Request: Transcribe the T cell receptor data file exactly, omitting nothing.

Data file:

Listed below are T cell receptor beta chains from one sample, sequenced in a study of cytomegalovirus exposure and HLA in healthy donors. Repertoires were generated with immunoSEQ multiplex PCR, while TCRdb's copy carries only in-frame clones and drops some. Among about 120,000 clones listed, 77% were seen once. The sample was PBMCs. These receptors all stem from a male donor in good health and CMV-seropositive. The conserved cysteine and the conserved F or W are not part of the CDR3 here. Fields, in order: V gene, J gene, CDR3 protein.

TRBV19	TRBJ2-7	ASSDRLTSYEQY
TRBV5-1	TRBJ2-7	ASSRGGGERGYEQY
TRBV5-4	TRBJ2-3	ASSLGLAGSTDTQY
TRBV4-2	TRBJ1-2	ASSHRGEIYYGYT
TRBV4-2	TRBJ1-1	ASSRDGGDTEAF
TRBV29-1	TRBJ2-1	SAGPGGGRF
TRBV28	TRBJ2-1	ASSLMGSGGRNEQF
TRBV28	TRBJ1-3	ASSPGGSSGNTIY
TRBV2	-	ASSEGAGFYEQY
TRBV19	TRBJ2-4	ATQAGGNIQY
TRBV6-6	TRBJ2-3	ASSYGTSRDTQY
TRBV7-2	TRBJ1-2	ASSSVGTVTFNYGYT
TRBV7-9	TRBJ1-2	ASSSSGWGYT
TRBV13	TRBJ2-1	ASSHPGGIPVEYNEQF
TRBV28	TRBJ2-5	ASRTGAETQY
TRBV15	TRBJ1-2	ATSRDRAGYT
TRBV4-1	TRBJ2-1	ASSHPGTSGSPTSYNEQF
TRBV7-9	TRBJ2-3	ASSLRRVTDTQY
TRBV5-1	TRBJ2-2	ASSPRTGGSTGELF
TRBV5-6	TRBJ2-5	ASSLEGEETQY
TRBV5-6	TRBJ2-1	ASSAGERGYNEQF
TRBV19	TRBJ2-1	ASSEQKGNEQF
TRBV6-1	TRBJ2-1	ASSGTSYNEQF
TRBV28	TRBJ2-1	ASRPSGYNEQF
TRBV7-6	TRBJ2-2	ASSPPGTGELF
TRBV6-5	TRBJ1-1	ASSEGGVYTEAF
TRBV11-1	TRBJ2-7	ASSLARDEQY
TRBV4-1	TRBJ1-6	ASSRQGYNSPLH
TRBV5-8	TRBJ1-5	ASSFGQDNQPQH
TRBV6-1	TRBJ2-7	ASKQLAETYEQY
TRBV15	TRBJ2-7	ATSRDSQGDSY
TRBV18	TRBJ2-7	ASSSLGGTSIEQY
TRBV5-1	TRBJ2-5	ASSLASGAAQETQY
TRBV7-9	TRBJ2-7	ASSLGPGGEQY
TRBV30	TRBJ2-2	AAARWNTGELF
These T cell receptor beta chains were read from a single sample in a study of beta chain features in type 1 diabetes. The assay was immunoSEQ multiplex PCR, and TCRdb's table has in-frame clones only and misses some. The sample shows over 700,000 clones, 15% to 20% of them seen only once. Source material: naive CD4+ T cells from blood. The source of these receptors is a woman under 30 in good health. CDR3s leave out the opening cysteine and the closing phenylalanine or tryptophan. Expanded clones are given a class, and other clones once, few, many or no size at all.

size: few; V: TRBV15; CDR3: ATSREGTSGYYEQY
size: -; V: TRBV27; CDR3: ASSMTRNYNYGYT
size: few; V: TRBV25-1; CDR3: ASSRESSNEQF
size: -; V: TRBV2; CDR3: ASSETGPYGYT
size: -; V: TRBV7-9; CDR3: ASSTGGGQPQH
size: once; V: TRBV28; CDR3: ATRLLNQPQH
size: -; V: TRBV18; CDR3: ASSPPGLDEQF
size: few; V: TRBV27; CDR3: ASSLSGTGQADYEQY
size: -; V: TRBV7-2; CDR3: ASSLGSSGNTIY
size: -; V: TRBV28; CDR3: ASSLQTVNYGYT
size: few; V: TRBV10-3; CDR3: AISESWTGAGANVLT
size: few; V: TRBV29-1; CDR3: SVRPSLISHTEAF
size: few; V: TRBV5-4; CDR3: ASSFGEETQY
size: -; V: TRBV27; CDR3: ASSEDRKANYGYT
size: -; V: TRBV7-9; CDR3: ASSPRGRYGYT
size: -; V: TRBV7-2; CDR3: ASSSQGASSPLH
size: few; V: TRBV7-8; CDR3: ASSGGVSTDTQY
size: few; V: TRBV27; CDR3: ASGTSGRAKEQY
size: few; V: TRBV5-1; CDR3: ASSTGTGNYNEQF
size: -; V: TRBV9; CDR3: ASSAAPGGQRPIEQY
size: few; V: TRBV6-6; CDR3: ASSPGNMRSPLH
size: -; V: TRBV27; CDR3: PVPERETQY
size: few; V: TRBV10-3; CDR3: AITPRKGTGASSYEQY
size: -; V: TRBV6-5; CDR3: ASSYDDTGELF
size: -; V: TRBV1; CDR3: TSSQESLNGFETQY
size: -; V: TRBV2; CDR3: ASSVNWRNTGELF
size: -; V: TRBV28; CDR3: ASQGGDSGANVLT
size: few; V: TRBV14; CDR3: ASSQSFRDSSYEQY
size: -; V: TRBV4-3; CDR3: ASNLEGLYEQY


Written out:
Listed below are T cell receptor beta chains from one sample, sequenced in a study of cytomegalovirus exposure and HLA in healthy donors. Repertoires were generated with immunoSEQ multiplex PCR, while TCRdb's copy carries only in-frame clones and drops some. Among about 120,000 clones listed, 77% were seen once. The sample was PBMCs. These receptors all stem from a male donor in good health and CMV-seropositive. The conserved cysteine and the conserved F or W are not part of the CDR3 here. Fields, in order: V gene, J gene, CDR3 protein.

TRBV19	TRBJ2-7	ASSDRLTSYEQY
TRBV5-1	TRBJ2-7	ASSRGGGERGYEQY
TRBV5-4	TRBJ2-3	ASSLGLAGSTDTQY
TRBV4-2	TRBJ1-2	ASSHRGEIYYGYT
TRBV4-2	TRBJ1-1	ASSRDGGDTEAF
TRBV29-1	TRBJ2-1	SAGPGGGRF
TRBV28	TRBJ2-1	ASSLMGSGGRNEQF
TRBV28	TRBJ1-3	ASSPGGSSGNTIY
TRBV2	-	ASSEGAGFYEQY
TRBV19	TRBJ2-4	ATQAGGNIQY
TRBV6-6	TRBJ2-3	ASSYGTSRDTQY
TRBV7-2	TRBJ1-2	ASSSVGTVTFNYGYT
TRBV7-9	TRBJ1-2	ASSSSGWGYT
TRBV13	TRBJ2-1	ASSHPGGIPVEYNEQF
TRBV28	TRBJ2-5	ASRTGAETQY
TRBV15	TRBJ1-2	ATSRDRAGYT
TRBV4-1	TRBJ2-1	ASSHPGTSGSPTSYNEQF
TRBV7-9	TRBJ2-3	ASSLRRVTDTQY
TRBV5-1	TRBJ2-2	ASSPRTGGSTGELF
TRBV5-6	TRBJ2-5	ASSLEGEETQY
TRBV5-6	TRBJ2-1	ASSAGERGYNEQF
TRBV19	TRBJ2-1	ASSEQKGNEQF
TRBV6-1	TRBJ2-1	ASSGTSYNEQF
TRBV28	TRBJ2-1	ASRPSGYNEQF
TRBV7-6	TRBJ2-2	ASSPPGTGELF
TRBV6-5	TRBJ1-1	ASSEGGVYTEAF
TRBV11-1	TRBJ2-7	ASSLARDEQY
TRBV4-1	TRBJ1-6	ASSRQGYNSPLH
TRBV5-8	TRBJ1-5	ASSFGQDNQPQH
TRBV6-1	TRBJ2-7	ASKQLAETYEQY
TRBV15	TRBJ2-7	ATSRDSQGDSY
TRBV18	TRBJ2-7	ASSSLGGTSIEQY
TRBV5-1	TRBJ2-5	ASSLASGAAQETQY
TRBV7-9	TRBJ2-7	ASSLGPGGEQY
TRBV30	TRBJ2-2	AAARWNTGELF
These T cell receptor beta chains were read from a single sample in a study of beta chain features in type 1 diabetes. The assay was immunoSEQ multiplex PCR, and TCRdb's table has in-frame clones only and misses some. The sample shows over 700,000 clones, 15% to 20% of them seen only once. Source material: naive CD4+ T cells from blood. The source of these receptors is a woman under 30 in good health. CDR3s leave out the opening cysteine and the closing phenylalanine or tryptophan. Expanded clones are given a class, and other clones once, few, many or no size at all.

size: few; V: TRBV15; CDR3: ATSREGTSGYYEQY
size: -; V: TRBV27; CDR3: ASSMTRNYNYGYT
size: few; V: TRBV25-1; CDR3: ASSRESSNEQF
size: -; V: TRBV2; CDR3: ASSETGPYGYT
size: -; V: TRBV7-9; CDR3: ASSTGGGQPQH
size: once; V: TRBV28; CDR3: ATRLLNQPQH
size: -; V: TRBV18; CDR3: ASSPPGLDEQF
size: few; V: TRBV27; CDR3: ASSLSGTGQADYEQY
size: -; V: TRBV7-2; CDR3: ASSLGSSGNTIY
size: -; V: TRBV28; CDR3: ASSLQTVNYGYT
size: few; V: TRBV10-3; CDR3: AISESWTGAGANVLT
size: few; V: TRBV29-1; CDR3: SVRPSLISHTEAF
size: few; V: TRBV5-4; CDR3: ASSFGEETQY
size: -; V: TRBV27; CDR3: ASSEDRKANYGYT
size: -; V: TRBV7-9; CDR3: ASSPRGRYGYT
size: -; V: TRBV7-2; CDR3: ASSSQGASSPLH
size: few; V: TRBV7-8; CDR3: ASSGGVSTDTQY
size: few; V: TRBV27; CDR3: ASGTSGRAKEQY
size: few; V: TRBV5-1; CDR3: ASSTGTGNYNEQF
size: -; V: TRBV9; CDR3: ASSAAPGGQRPIEQY
size: few; V: TRBV6-6; CDR3: ASSPGNMRSPLH
size: -; V: TRBV27; CDR3: PVPERETQY
size: few; V: TRBV10-3; CDR3: AITPRKGTGASSYEQY
size: -; V: TRBV6-5; CDR3: ASSYDDTGELF
size: -; V: TRBV1; CDR3: TSSQESLNGFETQY
size: -; V: TRBV2; CDR3: ASSVNWRNTGELF
size: -; V: TRBV28; CDR3: ASQGGDSGANVLT
size: few; V: TRBV14; CDR3: ASSQSFRDSSYEQY
size: -; V: TRBV4-3; CDR3: ASNLEGLYEQY